Public and private sectors roll out plans to boost agricultural production

 

Agriculture is fundamental to Ghana’s economy and employs almost 50% of the population. Although its share of GDP has decreased in recent years, it continues to be vital to the country’s growth. The government is focused on increasing the production of non-traditional products, expanding processing capacity, and attracting private investment.

By The Numbers

The Ghana Statistical Service (GSS) reported that agriculture saw a year-on-year growth rate of less than 1% in 2015 compared to 4.1% in 2014, and 5.1% in 2013. The sector fell well behind the industry and service sectors, which grew by 9.1% and 4.7%, respectively. Agriculture declined to 19% of 2015 GDP, a figure that was down significantly from 30.8% in 2010. Crop production accounted for 73% of the agricultural share of GDP, while livestock, fishing, and forestry and logging made up 9.5%, 7% and 10%, respectively. Despite a decline relative to other sectors, agriculture continues to employ around 45% of the workforce.

Roughly 157,000 sq km, or 69% of land is used for agriculture. Cocoa accounts for 1.7m ha and cereal production also utilises 1.7m ha. Small-scale farms averaging 1.2 ha and employing manual labour or basic technology make up 80% of agricultural production. However, while less than 15% of Ghana’s farms are considered large scale, they produce roughly 50% of cash crops, exports and livestock.

According to the Food and Agriculture Organisation of the UN (FAO), maize is the most widely consumed and produced staple crop in Ghana, and maize production accounts for between 50% and 60% of total cereal output.

Consumption of rice has increased 24% over the last five years, and the government is focused on promoting domestic production to keep pace with demand (see analysis). According to the Ministry of Food and Agriculture (MoFA), Ghana’s main cash crops include cocoa, cotton, coffee, rubber, palm oil, and coconut. These crops are typically grown on medium to larger-scale farms.

Trade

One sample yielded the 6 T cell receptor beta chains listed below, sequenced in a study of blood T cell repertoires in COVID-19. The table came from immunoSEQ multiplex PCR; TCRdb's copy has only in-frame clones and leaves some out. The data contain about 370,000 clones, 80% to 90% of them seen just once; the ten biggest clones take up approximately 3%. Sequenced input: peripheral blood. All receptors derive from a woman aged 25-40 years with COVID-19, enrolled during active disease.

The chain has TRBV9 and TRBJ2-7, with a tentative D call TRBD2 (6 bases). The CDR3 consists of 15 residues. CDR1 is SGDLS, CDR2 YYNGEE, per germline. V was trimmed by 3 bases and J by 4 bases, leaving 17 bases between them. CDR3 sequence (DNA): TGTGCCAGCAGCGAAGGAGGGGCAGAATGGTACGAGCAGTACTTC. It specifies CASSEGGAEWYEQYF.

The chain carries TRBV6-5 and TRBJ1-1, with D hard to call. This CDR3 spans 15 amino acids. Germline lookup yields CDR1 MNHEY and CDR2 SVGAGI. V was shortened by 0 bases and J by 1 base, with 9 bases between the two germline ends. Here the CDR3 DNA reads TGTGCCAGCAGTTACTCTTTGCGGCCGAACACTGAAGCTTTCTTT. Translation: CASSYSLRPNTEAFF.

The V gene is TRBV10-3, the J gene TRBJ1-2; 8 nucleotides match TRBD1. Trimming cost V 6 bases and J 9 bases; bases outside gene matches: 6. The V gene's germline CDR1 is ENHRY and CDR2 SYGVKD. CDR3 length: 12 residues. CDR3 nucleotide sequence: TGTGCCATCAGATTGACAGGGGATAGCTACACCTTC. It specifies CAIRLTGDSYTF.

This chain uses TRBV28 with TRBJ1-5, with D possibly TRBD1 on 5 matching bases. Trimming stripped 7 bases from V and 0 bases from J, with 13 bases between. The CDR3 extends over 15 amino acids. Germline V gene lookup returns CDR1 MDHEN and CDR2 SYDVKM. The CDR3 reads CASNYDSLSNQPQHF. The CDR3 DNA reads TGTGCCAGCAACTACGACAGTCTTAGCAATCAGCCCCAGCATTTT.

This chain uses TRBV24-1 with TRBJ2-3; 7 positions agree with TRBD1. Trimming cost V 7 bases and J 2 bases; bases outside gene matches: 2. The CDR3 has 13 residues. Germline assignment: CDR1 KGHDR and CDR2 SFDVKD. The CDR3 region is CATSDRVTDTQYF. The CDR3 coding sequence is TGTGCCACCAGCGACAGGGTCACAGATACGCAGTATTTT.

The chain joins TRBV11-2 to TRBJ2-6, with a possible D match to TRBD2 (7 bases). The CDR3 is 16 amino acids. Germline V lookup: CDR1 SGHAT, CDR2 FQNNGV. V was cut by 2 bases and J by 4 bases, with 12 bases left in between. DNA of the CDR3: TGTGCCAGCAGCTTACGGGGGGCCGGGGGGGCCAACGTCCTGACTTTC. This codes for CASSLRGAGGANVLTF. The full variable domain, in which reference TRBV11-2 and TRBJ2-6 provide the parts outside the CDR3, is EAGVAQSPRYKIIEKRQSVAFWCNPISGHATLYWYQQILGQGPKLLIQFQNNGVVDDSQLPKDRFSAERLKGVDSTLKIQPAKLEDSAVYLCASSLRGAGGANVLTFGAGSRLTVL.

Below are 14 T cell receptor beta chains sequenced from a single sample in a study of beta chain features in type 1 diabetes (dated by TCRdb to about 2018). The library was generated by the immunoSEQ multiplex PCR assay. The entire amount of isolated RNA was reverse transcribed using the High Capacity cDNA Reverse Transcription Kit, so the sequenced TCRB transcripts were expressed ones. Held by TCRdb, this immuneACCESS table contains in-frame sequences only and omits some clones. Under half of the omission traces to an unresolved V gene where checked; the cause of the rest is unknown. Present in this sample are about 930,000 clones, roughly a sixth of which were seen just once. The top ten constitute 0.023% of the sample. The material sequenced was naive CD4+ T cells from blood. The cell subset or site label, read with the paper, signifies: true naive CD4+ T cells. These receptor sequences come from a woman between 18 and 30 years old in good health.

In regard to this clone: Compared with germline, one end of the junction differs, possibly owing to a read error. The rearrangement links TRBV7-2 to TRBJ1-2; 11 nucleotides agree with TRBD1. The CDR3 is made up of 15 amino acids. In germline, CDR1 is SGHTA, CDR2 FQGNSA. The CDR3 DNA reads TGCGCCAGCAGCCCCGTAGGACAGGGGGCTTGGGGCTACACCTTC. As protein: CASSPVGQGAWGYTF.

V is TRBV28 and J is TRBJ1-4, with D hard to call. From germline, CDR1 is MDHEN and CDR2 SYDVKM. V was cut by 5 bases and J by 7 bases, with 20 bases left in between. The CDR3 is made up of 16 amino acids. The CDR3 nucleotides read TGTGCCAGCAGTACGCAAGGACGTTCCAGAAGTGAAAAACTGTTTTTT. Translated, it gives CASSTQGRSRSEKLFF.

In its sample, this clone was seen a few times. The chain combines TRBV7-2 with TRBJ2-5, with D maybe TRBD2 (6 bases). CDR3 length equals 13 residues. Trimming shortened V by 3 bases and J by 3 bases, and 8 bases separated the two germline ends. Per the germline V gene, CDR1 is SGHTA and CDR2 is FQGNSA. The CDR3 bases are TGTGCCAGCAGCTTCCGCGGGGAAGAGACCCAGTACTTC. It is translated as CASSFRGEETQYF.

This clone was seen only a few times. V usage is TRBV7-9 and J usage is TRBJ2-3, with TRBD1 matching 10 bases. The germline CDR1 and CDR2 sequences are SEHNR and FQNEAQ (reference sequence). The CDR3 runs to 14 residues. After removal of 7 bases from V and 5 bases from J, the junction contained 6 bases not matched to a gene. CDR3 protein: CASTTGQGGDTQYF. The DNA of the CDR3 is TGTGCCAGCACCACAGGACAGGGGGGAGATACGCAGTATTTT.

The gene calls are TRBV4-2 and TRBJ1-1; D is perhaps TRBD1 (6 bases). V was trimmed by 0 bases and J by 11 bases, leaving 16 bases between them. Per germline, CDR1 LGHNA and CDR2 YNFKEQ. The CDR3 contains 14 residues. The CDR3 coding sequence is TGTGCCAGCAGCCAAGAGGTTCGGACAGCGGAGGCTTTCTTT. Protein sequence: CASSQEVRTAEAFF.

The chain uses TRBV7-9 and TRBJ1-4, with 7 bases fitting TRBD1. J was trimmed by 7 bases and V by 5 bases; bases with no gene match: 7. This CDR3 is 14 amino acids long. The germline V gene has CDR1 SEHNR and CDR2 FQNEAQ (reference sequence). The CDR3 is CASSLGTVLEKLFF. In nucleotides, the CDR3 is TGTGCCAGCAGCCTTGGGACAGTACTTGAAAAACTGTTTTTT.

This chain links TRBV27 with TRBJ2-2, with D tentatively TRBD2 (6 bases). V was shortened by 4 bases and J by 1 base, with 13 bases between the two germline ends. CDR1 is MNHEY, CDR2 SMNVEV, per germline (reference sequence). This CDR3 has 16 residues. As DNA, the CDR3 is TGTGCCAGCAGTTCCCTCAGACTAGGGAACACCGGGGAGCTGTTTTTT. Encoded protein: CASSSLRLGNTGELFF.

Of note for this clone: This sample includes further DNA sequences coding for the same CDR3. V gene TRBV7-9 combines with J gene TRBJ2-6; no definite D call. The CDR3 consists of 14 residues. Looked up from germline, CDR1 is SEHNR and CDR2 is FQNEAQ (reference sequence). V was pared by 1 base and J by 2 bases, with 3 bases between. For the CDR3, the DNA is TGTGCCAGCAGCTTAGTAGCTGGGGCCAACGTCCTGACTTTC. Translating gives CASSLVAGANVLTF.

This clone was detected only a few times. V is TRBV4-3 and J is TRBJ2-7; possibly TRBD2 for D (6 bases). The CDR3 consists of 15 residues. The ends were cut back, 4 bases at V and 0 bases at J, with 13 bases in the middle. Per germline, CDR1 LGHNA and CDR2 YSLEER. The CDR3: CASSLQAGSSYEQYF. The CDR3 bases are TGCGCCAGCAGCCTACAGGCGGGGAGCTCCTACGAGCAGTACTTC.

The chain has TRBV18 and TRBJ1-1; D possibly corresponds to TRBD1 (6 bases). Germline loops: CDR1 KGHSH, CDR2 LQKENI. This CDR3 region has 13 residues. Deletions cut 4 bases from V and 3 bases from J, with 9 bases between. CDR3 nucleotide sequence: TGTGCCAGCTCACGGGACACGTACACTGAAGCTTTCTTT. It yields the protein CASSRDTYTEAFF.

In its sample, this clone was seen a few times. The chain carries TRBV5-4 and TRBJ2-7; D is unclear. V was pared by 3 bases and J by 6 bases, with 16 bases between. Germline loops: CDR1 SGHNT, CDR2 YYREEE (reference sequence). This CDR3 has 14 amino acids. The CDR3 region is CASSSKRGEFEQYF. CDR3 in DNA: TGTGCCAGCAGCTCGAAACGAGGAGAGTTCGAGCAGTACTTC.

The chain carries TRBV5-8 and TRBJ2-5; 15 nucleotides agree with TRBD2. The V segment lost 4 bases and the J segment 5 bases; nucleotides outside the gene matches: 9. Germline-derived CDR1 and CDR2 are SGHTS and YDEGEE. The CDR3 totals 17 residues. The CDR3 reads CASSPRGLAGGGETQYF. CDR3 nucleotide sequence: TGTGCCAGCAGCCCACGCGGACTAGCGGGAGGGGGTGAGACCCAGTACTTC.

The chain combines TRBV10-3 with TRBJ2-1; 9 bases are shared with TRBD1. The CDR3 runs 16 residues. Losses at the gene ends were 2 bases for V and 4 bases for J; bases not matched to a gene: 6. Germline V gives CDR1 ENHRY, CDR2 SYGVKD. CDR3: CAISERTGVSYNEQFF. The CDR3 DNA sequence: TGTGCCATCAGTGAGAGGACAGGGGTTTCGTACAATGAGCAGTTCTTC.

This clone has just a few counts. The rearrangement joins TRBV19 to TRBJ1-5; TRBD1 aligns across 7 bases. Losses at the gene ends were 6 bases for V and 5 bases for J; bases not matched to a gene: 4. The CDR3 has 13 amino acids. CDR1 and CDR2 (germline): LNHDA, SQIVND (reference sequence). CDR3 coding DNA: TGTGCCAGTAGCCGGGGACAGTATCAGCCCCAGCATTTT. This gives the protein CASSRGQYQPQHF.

The Ghana Export Promotion Authority (GEPA) and Ghana Export Trade Information Centre are the primary institutions responsible for trade information and services in Ghana. Agricultural exports continue to be dominated by cocoa and cocoa products, which made up just under 30% of total exports in 2014. The cocoa sector employed 800,000 Ghanaians and accounted for over 67% of income in cocoa producing households in 2014.

Although agriculture makes up a significant portion of Ghana’s economy, the country still imports a number of staples in order to meet domestic demand. In 2014 Ghana imported more than $1.6bn worth of agricultural products including $329m of rice, $155m of poultry meat, and $123m of wheat.

Since 2014, the Ministry of Trade and Industry (MoTI) has stated its priority of establishing institutions and creating marketing campaigns for Ghana’s key agricultural products, in order to promote investment and increase consumption of domestic products. Eddy Nartey, financial controller at cocoa manufacturer Barry Callebaut Ghana, told OBG that the devaluation of the cedi has hurt farmers’ ability to import necessary products. “Devaluation of the cedi has been worst for farmers. Medium and largescale farmers must import some materials like spare parts for machinery, which are purchased in foreign currency. Then, they sell their products in local currency so it is affecting their purchasing power.”

ECOWAS recently established a Common External Tariff (CET) in order to support free trade and bring greater integration to the region. Under the CET, trade will be divided into five tariff bands. Goods will either receive a 0%, 5%, 10%, 20% or 35% import tax. By setting standard tariffs, ECOWAS hopes to decrease smuggling and prevent dumping. The Ministry of Finance and Economic Planning told local media that domestic agriculture would continue to be protected under the ECOWAS CET as 55% of agricultural products will be placed in the 20% or 35% bands and no agricultural product will be in the 0% band. The implementation of the CET in Ghana officially commenced in February 2016.

Oversight & Planning

Strategic policy development for Ghana’s agricultural sector falls primarily within two frameworks. The Food and Agriculture Sector Development Policy II (FASDEP II) focuses on long-term development (2007-15) within the industry, while Ghana’s Medium-Term Agriculture Sector Investment Plan (METASIP) serves as the investment and implementation framework (2011-15). Together, they were designed to improve food security, increase employment opportunities, and reduce poverty. These documents lay out a plan to achieve 6% annual growth and committed 10% of the yearly budget to the agricultural sector. Additionally, the government published the Ghana Shared Growth and Development Agenda II focused on agricultural modernisation for the 2014-17 period. The government has yet to publish the updated versions of these strategy documents, however, Benjamin Adjei, head of programmes at the FAO, told OBG, “Ghana is decentralising. Agricultural investment plans and data collection will occur at the district level so each zone can develop a tailored programme.”